All together now, 'A band of naughty pirates stole some jewels from me...' etc. As predictably obsessed with princesses, ballerinas and fairies as Dolores currently is, she is also equally into pirates (and the CBeebies programme 'Swashbuckle' by association). So when I found this pirate printed jersey on the myfabrics.co.uk site that actually featured a girl pirate in the design (can you believe?!) I knew it had to be in my selection.
As with my first make using myfabrics.co.uk knit, my first port of call was my small but trusty stash of Ottobre Design magazines. They always have lots of knit options in each issue so they're great for finding something a bit different to a basic T-shirt or leggings pattern.
For this project, I thought it'd be fun to interpret a potentially stereotypically 'masculine' fabric into a dress. This is the Circus Horse dress pattern from the Autumn 4/2013 issue of Ottobre. It looks super comfy, with long raglan sleeves, gently gathered cuffs, a drop waist and gathered skirt. For me, it also had the benefit of being a pattern that I'd already traced out the pieces for as I've already made a garment from it just over a year ago. It's hilarious to see those pics where I made a tiny not-yet-two-year-old model a dress that still looks a bit big on her a year later! Despite that Paris fabric version still being big (I combined the size 92 width with size 98 length), Dolores loves it and requests to wear it all the time, so I hoped I was on to another winner with a pirate version.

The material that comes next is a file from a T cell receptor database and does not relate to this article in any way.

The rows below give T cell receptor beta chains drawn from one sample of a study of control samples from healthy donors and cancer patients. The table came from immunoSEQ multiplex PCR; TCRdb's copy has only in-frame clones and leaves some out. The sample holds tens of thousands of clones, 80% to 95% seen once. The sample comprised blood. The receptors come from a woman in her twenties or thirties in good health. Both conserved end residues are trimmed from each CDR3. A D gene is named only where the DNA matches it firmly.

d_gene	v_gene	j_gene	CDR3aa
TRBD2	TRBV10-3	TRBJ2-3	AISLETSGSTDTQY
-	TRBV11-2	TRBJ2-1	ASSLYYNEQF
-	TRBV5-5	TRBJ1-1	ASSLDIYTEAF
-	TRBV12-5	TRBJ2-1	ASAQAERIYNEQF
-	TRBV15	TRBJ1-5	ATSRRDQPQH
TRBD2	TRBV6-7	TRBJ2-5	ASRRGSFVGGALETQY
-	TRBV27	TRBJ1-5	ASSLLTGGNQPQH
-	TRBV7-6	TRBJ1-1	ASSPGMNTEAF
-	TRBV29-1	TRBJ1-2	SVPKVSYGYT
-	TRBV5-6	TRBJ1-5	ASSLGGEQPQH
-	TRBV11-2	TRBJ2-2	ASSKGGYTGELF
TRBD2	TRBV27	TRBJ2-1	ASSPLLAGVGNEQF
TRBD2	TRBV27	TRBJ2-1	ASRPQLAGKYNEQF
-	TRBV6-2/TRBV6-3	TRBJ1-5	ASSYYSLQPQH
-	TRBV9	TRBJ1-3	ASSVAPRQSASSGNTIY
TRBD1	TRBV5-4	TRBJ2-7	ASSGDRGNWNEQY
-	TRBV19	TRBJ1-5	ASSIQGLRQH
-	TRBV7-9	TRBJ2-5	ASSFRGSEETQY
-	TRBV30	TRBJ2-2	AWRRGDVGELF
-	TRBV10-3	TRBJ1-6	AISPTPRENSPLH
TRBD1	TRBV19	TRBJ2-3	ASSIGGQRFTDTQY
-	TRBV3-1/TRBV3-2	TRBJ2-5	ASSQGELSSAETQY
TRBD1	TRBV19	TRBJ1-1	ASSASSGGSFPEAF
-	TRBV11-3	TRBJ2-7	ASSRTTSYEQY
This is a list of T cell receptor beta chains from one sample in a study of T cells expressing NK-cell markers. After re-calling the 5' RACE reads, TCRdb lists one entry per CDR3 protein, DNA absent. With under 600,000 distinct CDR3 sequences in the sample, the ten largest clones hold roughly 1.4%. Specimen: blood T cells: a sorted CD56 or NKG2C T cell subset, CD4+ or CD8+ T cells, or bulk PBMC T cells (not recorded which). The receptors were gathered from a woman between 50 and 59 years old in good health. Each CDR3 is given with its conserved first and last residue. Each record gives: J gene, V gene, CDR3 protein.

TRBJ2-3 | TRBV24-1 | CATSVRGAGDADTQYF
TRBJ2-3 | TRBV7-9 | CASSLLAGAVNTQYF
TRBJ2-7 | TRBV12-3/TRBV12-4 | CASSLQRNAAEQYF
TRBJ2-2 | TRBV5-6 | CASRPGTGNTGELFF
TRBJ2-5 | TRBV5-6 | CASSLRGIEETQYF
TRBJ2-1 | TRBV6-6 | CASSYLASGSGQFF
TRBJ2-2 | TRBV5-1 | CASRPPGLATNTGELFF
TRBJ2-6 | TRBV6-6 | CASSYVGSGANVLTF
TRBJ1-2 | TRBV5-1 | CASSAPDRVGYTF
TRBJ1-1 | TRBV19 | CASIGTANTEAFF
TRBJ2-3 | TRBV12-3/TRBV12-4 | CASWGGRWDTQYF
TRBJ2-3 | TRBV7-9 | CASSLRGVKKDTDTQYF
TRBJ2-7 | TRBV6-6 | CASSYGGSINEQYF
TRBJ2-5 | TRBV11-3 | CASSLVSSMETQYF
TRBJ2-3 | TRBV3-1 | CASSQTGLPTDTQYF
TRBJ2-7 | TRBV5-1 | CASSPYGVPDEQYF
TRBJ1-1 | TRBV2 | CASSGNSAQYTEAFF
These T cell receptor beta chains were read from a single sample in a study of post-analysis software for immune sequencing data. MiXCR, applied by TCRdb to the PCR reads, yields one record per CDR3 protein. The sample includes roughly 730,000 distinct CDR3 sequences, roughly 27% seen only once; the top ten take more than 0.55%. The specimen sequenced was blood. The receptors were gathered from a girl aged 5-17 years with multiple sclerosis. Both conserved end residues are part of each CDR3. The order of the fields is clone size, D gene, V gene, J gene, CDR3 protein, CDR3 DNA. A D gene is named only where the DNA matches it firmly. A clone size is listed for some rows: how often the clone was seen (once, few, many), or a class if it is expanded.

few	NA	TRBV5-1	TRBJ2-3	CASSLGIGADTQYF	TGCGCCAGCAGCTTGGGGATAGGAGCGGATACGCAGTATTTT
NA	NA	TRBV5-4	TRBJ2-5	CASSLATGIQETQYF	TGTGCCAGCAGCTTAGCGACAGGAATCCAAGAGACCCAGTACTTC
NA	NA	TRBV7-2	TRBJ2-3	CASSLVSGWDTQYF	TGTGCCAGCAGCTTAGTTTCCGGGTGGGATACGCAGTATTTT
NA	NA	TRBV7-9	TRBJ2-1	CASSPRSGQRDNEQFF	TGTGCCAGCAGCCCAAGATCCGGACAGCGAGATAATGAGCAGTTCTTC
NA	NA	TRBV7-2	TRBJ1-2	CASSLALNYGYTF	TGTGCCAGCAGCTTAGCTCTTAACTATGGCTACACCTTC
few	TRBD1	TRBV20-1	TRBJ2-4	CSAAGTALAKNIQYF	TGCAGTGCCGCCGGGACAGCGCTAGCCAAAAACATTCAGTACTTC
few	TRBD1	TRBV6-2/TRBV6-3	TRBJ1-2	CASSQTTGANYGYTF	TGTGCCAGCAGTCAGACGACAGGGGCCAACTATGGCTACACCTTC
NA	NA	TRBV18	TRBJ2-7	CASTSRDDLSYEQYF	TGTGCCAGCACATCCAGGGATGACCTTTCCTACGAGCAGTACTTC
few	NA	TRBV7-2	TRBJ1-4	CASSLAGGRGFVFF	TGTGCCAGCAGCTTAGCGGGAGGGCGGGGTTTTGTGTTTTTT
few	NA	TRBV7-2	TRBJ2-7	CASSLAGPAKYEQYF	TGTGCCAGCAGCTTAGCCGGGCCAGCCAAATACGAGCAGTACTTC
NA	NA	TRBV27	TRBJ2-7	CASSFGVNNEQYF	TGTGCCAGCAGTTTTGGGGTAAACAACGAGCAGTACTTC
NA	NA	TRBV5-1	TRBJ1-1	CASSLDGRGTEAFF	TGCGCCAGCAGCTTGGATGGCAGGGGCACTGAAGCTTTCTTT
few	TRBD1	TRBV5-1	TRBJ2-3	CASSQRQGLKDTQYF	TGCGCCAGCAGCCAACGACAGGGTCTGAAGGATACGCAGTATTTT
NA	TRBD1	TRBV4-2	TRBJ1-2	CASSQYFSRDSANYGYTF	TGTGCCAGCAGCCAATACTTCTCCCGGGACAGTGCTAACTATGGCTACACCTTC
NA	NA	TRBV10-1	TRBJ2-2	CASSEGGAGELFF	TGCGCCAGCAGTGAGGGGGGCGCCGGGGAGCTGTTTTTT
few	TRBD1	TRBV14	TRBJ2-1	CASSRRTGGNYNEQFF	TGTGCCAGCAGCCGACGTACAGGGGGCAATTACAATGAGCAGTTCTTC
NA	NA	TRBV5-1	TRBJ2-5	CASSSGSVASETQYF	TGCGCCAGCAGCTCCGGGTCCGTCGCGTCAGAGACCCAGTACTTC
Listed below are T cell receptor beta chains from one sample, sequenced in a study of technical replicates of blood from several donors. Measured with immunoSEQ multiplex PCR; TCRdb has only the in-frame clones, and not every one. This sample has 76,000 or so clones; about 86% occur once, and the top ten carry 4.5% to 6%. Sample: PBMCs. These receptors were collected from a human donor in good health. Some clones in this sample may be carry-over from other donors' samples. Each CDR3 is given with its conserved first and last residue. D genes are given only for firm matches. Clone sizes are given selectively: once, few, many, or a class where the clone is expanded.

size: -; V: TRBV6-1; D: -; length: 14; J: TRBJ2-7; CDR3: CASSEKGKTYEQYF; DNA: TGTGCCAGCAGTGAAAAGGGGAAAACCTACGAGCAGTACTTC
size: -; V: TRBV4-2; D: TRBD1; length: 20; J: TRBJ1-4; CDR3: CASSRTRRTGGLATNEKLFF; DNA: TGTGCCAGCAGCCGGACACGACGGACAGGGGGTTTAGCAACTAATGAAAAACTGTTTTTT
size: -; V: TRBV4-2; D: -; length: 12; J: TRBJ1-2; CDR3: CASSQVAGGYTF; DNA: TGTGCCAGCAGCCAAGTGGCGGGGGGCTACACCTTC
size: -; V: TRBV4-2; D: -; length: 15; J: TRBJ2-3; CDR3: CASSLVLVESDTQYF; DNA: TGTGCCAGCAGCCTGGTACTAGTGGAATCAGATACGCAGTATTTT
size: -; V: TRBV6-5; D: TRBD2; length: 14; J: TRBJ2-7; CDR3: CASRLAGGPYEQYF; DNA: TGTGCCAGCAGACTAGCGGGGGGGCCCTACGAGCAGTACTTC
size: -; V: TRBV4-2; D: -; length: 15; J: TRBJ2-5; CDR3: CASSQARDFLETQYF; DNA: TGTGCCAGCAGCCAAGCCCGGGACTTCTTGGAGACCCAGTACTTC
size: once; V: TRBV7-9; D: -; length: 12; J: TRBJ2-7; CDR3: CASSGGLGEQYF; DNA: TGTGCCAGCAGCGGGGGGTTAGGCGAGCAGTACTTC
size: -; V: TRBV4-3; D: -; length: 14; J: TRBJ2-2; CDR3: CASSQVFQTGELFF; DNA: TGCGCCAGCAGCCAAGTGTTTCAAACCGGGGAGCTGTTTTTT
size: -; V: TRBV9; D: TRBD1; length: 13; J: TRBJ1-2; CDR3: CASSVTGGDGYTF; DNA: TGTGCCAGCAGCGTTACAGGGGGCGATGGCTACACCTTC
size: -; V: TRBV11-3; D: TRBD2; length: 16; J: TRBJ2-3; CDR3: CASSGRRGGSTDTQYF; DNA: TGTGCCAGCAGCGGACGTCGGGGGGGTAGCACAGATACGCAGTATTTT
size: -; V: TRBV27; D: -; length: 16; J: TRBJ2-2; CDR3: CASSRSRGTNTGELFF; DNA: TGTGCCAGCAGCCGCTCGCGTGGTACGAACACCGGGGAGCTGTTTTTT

This is my second choice of free fabric kindly offered to me by myfabrics.co.uk in exchange for writing an honest review about it. It is a medium weight single jersey knit with the same soft handle of the lightning flash fabric. I received 80cm from which I could comfortably cut this dress, plus there's enough left for either some cute accents on another garment or a couple of baby dribble bibs or something.
I decided to break up the onslaught of pirates with some solid red jersey sleeves (using leftovers from my maternity leggings), plus I was feeling lazy so decided to bind the neckline and wrist edges with some fold over elastic from my stash rather than making and applying knit bindings. This meant that I could skip the step that suggested gathering the bottom edge of the sleeves with clear elastic before stitching on the wrist bindings: with the FOE I could gather and bind in one single step.
Thoughts and discount code:
A real success! BTW, my current definition of 'success' in this context is a garment that Dolores will just agree to put on, without weeks of having to cunningly 'offer it up' in a limited selection of garment options every morning until she finally bites. It's very tempting to sew A LOT of these dresses, as she can move and play in them without restriction whilst simultaneously not needing to scream 'I WANT TO WEAR A DRESS, MUMMY!' when she looks down and finds out I've duped her into jeans and a T-shirt. I'd like to make a crazy patchwork one that uses a mix of print and solid knits for all the different pieces of the garment.
As for the knit, at £14.40 it's not the cheapest fabric out there on the internet, but I can genuinely say that it IS excellent quality that seems to be very comfortable to wear and washes brilliantly. If you've got small people to sew for, this would be ideal as a small length can go a long way, especially if you can combine it with other solid pieces from your stash.